This month, the Corner Office spotlight shines on Henry Chamberlain, President and COO of Washington, D.C.-based Building Owners and Managers Association (BOMA) an international federation of more than 100 local associations and affiliated organizations. Founded in 1907, BOMA’s 16,500-plus members own or manage more than 9 billion square feet of commercial properties.
Association Adviser: Henry, tell us a little about your background
Henry Chamberlain: I’m your classic PR and marketing guy. I was Director of Communications for the Gannett Company during the launch phase of the Nation’s Newspaper—USA TODAY—and began my career in Washington working in the press office of the Carter/Mondale presidential campaign. I’ve also managed accounts for two public relations firms. I’ve been with BOMA since 1985 and held a variety of roles until being promoted to President in 2001.
AA: How big an industry does BOMA represent?
HC: It’s a $118-billion marketplace that generates 996,000 jobs directly and accounts for 21 million tenants in our members’ buildings. Some of our prominent members and partners include Allied Burton, Cisco, Kimberly-Clark, Rubbermaid, Ingersoll Rand, Trane and many smaller organizations.
AA: How would you describe a typical BOMA member?
HC: It’s someone who’s managing three to five buildings—about a million square feet all told—and all the problems that go with it. This may surprise many people, but our members are more than rent collectors. They’re not just sitting in their offices. They’re out and about working with people, and they truly care about their tenants. They’re trying to figure out how they can position their buildings for success. They know tenants will re-up if they help them succeed.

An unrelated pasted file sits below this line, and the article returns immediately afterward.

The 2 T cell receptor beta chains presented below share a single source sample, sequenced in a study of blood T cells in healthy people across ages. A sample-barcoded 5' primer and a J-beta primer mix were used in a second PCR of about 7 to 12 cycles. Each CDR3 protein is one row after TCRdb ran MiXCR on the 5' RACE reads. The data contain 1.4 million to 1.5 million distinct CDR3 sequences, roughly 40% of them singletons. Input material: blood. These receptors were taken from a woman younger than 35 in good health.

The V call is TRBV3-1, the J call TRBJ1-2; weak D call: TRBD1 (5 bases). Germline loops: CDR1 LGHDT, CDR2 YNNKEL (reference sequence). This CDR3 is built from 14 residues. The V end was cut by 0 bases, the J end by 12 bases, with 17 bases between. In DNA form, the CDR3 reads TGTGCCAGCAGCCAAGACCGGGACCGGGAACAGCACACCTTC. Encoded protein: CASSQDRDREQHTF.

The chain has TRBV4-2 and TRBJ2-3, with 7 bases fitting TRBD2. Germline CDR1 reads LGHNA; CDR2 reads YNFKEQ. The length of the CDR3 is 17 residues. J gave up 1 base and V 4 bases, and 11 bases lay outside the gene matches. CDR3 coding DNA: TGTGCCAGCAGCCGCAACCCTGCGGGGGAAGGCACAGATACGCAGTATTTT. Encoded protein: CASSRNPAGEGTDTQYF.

AA: Aside from the economy, what other challenges does BOMA face?
HC: Like many associations, what used to be part of our unique value proposition is now offered free on the Web. For example, anyone can find lots of free information about things like payback periods, property life cycles, tax credits and the like. They don’t necessarily need us for that. The information isn’t all reliable and carefully vetted, but it’s out there free to the public. Associations really have had to shift to a new business model.
AA: How so?
HC: Well, for instance, associations have to think about how they can help members be more successful in their careers. In our case, that means providing more professional training and education on business asset management, tenant relations, building security, community relations, etc. It’s not just how to manage a building. It’s how to define your role (and your building’s role) in the community.
AA: It sounds like advocacy is very important to BOMA.
HC: BOMA has been a leader on the green side for a very long time—before it became fashionable to be green. We’ve won EPA/Energy Star awards several times. We’ve created the biggest green menu possible for property managers—best practices that drive performance.
AA: How would you describe your leadership style?
HC: People watch you by the example you set and how you build and nurture your team. I’m a big believer in continuous learning and the continuous training of our staff. You can’t do it all alone. You have to have a staff who’s going to help you figure out what’s coming next and how your organization is going to be the one that gets there first.
AA: Is it tougher being an association leader than it used to be?
HC: Let’s just say association CEOs didn’t have to work as hard 10 to 20 years ago as they do now. You really have to be more creative and learn to do more with less. It’s not just the economy; it’s the profound impact of technology. It’s a 24/7, real-time, instant access environment for association leaders, as well as their staffs and their members. You’re on call all the time—just like our members. Believe me, when a building owner gets an emergency call at 2 a.m., they have to deal with it ASAP. They can’t say they’ll get to it when they arrive at the office in the morning.